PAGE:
HomeCharles DickensThe Wreck of the Golden Mary

The Wreck of the Golden Mary. Charles Dickens

I accepted the invitation and I walked up and down there, quarter-deck fashion, a matter of a couple of hours; now and then looking up at the weathercock as I might have looked up aloft; and now and then taking a look into Cornhill, as I might have taken a look over the side.

All dinner-time, and all after dinner-time, we talked it over again. I gave him my views of his plan, and he very much approved of the same. I told him I had nearly decided, but not quite. "Well, well," says he, "come down to Liverpool to-morrow with me, and see the Golden Mary." I liked the name (her name was Mary, and she was golden, if golden stands for good), so I began to feel that it was almost done when I said I would go to Liverpool. On the next morning but one we were on board the Golden Mary. I might have known, from his asking me to come down and see her, what she was. I declare her to have been the completest and most exquisite Beauty that ever I set my eyes upon.

We had inspected every timber in her, and had come back to the gangway to go ashore from the dock-basin, when I put out my hand to my friend. "Touch upon it," says I, "and touch heartily. I take command of this ship, and I am hers and yours, if I can get John Steadiman for my chief mate."

John Steadiman had sailed with me four voyages. The first voyage John was third mate out to China, and came home second. The other three voyages he was my first officer. At this time of chartering the Golden Mary, he was aged thirty-two. A brisk, bright, blue-eyed fellow, a very neat figure and rather under the middle size, never out of the way and never in it, a face that pleased everybody and that all children took to, a habit of going about singing as cheerily as a blackbird, and a perfect sailor.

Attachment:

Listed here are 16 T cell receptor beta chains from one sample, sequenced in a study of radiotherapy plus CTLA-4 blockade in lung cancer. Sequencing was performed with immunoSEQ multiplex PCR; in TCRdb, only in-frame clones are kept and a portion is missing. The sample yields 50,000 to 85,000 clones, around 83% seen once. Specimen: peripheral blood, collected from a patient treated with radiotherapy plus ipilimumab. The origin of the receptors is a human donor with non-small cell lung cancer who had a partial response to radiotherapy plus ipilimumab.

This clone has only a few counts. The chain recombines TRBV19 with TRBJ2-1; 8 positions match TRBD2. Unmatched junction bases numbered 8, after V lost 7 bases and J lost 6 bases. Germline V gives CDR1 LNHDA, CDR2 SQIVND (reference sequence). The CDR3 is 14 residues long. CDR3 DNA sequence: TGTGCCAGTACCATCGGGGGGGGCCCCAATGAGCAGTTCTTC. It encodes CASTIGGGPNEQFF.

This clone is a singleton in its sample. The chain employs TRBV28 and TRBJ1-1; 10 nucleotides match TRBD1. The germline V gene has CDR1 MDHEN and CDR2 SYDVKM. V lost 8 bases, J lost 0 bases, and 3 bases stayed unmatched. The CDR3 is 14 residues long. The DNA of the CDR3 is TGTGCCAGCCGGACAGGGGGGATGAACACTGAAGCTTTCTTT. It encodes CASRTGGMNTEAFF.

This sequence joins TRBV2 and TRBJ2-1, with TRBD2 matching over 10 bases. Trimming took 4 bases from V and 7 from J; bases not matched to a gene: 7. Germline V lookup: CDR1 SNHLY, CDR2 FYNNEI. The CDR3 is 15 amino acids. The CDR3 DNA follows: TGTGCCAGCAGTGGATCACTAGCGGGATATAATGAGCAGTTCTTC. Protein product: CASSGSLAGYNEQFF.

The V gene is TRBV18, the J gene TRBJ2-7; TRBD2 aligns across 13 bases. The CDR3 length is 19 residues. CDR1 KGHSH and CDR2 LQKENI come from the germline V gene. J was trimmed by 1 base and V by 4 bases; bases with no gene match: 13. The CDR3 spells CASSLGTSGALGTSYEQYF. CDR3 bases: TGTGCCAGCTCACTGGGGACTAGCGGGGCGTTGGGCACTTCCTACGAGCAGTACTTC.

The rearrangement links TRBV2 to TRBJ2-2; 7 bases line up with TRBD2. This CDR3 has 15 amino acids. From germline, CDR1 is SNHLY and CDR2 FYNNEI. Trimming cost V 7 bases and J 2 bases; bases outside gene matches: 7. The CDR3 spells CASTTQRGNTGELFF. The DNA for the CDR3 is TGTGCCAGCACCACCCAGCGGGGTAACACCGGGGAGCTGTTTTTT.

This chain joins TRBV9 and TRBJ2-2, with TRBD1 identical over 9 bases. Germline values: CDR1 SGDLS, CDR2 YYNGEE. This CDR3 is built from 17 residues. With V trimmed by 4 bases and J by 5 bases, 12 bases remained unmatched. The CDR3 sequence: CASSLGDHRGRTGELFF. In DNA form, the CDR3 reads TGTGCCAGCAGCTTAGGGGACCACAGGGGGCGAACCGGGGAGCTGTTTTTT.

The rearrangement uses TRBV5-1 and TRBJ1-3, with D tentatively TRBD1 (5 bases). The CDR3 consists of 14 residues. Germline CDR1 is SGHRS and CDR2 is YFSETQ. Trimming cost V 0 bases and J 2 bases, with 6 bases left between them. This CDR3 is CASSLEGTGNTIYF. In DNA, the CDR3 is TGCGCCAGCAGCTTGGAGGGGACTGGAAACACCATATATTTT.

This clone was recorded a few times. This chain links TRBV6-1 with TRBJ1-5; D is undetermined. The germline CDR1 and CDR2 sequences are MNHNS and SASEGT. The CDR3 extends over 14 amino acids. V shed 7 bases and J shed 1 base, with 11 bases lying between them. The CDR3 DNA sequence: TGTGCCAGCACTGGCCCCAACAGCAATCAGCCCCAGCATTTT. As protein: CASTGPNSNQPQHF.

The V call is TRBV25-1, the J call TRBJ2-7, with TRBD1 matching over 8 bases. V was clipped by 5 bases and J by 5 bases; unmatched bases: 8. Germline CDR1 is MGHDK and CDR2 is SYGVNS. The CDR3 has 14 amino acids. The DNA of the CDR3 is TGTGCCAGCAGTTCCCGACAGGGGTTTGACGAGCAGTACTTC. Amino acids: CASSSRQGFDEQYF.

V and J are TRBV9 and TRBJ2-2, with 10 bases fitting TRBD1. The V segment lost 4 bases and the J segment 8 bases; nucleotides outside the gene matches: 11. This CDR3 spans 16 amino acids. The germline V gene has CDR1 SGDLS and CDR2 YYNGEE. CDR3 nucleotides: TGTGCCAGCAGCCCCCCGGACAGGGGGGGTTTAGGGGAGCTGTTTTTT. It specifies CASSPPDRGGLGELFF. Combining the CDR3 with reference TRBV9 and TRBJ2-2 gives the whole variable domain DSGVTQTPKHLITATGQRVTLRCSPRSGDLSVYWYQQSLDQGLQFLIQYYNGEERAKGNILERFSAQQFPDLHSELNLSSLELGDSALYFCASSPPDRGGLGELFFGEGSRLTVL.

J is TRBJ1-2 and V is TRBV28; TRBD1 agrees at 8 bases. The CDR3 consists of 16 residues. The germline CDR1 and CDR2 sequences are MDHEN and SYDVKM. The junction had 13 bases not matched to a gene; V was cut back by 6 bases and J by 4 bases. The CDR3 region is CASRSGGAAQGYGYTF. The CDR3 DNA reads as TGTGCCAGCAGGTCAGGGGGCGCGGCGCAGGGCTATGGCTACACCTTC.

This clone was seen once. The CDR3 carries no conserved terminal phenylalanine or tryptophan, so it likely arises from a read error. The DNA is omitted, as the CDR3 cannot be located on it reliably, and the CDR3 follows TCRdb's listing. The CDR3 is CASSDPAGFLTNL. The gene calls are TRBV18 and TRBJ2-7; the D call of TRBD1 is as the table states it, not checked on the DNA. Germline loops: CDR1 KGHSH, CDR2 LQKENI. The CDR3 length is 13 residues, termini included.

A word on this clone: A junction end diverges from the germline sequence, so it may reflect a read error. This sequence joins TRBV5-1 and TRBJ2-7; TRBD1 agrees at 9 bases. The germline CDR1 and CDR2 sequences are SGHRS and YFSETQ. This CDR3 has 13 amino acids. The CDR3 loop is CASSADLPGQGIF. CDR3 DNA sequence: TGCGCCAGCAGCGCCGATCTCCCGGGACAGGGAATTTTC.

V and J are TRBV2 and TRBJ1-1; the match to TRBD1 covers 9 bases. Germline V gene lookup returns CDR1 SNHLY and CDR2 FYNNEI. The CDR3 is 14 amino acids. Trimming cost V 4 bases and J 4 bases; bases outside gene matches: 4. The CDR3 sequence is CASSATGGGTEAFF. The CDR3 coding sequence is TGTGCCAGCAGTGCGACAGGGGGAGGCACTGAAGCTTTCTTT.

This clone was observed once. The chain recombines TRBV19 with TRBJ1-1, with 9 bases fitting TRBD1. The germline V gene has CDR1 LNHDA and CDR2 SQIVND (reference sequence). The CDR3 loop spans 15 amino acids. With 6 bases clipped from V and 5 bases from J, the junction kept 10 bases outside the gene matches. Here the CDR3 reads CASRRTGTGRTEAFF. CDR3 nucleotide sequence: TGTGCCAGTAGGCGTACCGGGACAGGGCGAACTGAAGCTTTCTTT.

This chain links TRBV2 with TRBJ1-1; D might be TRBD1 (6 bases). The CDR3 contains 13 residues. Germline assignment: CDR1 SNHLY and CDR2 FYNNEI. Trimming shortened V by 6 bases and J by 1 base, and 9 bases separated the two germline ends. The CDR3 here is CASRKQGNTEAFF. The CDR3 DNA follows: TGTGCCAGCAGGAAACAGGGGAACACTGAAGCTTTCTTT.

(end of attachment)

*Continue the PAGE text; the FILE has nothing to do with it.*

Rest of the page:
We were in one of those Liverpool hackney-coaches in less than a minute, and we cruised about in her upwards of three hours, looking for John. John had come home from Van Diemen′s Land barely a month before, and I had heard of him as taking a frisk in Liverpool. We asked after him, among many other places, at the two boarding-houses he was fondest of, and we found he had had a week′s spell at each of them; but, he had gone here and gone there, and had set off "to lay out on the main-to′-gallant- yard of the highest Welsh mountain" (so he had told the people of the house), and where he might be then, or when he might come back, nobody could tell us. But it was surprising, to be sure, to see how every face brightened the moment there was mention made of the name of Mr. Steadiman.

We were taken aback at meeting with no better luck, and we had wore ship and put her head for my friends, when as we were jogging through the streets, I clap my eyes on John himself coming out of a toyshop! He was carrying a little boy, and conducting two uncommon pretty women to their coach, and he told me afterwards that he had never in his life seen one of the three before, but that he was so taken with them on looking in at the toyshop while they were buying the child a cranky Noah′s Ark, very much down by the head, that he had gone in and asked the ladies′ permission to treat him to a tolerably correct Cutter there was in the window, in order that such a handsome boy might not grow up with a lubberly idea of naval architecture.

We stood off and on until the ladies′ coachman began to give way, and then we hailed John. On his coming aboard of us, I told him, very gravely, what I had said to my friend. It struck him, as he said himself, amidships. He was quite shaken by it.

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